He applied for a residency at the McColl Arts Center. He didn't get it, but was asked to apply for a job as studio manager, which would be a good way to get his foot in the door. He took the job even though he would be making $15,000 less and fewer benefits than his previous job, but he had decided to make art a way of life. His job was to interface with visiting artists, keep their studios working, help them find what they needed in the Charlotte area. He enjoyed the interface, exchanging ideas. The artists liked working with somebody who understood their needs and was resourceful and intelligent. Within six months however due to a budget crisis The McColl changed his title to facility manager, which meant that he was now facility manager/janitor/mechanical engineer & artist liaison. He worked 40 "real  job" hours a week and nights & weekends he worked on his art, and showed his work here and there.  In 2002 he did his Moving Poets 6/15. The Poets then began integrating his work into all of their shows. In the meantime he applied for many ASC Grants, but they are few and far between, and you can't apply every year. He poured his saving into his work, buying surplus machines, tools, motors and scrap metal. In 2005 Kube was invited to a 2 month residency at The Grand Central Arts Center at Cal State Fullerton in Santa Ana, California. He asked the McColl Center for a leave of absence, even found somebody qualified to replace him while he was gone. But instead they fired him. His success in the art world had knocked him out of a "real job." The icing on the cake is made of lard. In California, he worked with graduate students, and created a portable studio made of plastic that was held up with box fans. The center paid to transport 7 seven of his pieces for a one man show, and printed a 4 color booklet about his work. It was worth all the trouble.

Pallas Lombardi the Program Director for CATS Arts-in-Transit Project added Kube to her slide registry of 600 artists from across the country. "Kit's a very interesting artist, he's self taught he has an intuitive ability." The community of Huntersville requested something different, more contemporary and abstract for their Park & Ride. Artists for public art projects are chosen by a jury of 3-5  working art professionals. For this project the selection was narrowed down to only Southeastern artists. The panel looked at more than 100 different slides. They selected Kit Kube because of his light works, and his science museum background which would help insure that the pieces were safe, simple and vandal proof.  He found a good place with public art. He works well with other people. "You can't claim 100% ownership because it's a collaborative team." Kube has had to met with everybody involved from the Architects to the Police Department. Lombardi adds, "Everybody has to leave their egos at the door. It's more like what can we do for each other." Architect Greg Grueneich designed the Park and Ride while working with Neighboring Concepts. He met with Kit before conceptualizing and found the idea very interesting, so he designed the shelter to maximize the light effects. "Kit really wanted the light to roll unbroken, so we gave him a concave space."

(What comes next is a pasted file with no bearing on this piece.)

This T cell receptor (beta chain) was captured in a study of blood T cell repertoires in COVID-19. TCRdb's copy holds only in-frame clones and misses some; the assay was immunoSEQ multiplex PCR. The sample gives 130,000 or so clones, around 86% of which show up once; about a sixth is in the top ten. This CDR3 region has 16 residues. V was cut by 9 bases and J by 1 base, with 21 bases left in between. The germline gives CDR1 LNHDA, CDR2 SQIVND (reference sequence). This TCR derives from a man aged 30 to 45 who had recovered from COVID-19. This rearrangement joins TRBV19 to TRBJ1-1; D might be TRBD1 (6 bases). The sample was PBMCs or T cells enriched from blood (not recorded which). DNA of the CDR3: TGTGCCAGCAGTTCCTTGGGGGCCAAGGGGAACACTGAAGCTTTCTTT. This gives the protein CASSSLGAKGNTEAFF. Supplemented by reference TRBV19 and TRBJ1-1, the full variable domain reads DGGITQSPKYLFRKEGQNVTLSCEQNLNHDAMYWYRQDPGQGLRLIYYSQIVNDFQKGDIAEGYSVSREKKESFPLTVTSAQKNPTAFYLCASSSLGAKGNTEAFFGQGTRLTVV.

As I write this the Northcross Park and Ride exit 25 off I-77 is a construction site. It smells of fresh laid asphalt. Large machinery rumbles around spewing diesel smoke from their manly stacks. Construction workers spit and cuss as the hot sun scrambles their skin cells. A group of landscapers dig holes for maple trees. The parking lot sweeps down toward the sheltered waiting area. A modern looking structure with four small gray metal overhead wave shaped awnings supported by steel posts painted Panther blue (PANTHERS!!!)and anchored on a large concrete bunker like structure which will be a storage and restroom area for bus drivers. A massive metal wave covers the bunker creating a big protected cove area. Up in the top reaches of this cove is where Kit Kube's sculpture which he's titled "Constructive Interference" will roll and mesmerize commuters. On the other side of the shelter will be another stationary cylinder, standing up like a rocket. It too will broadcast light. This whole project is tax money well spent: A Park and Ride to relieve the congestion on our overburdened air polluting freeways. An innovative design for the shelter waiting area. And a world class kinetic sculpture to trigger intelligent contemplation.

Charlotte is just too hip these days. It will be installed by the time this is ink on glossy paper.
 


1109 E. 34th Street
Charlotte, NC  28205
(704) 373-0901
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2004 Kit Kube. All rights reserved.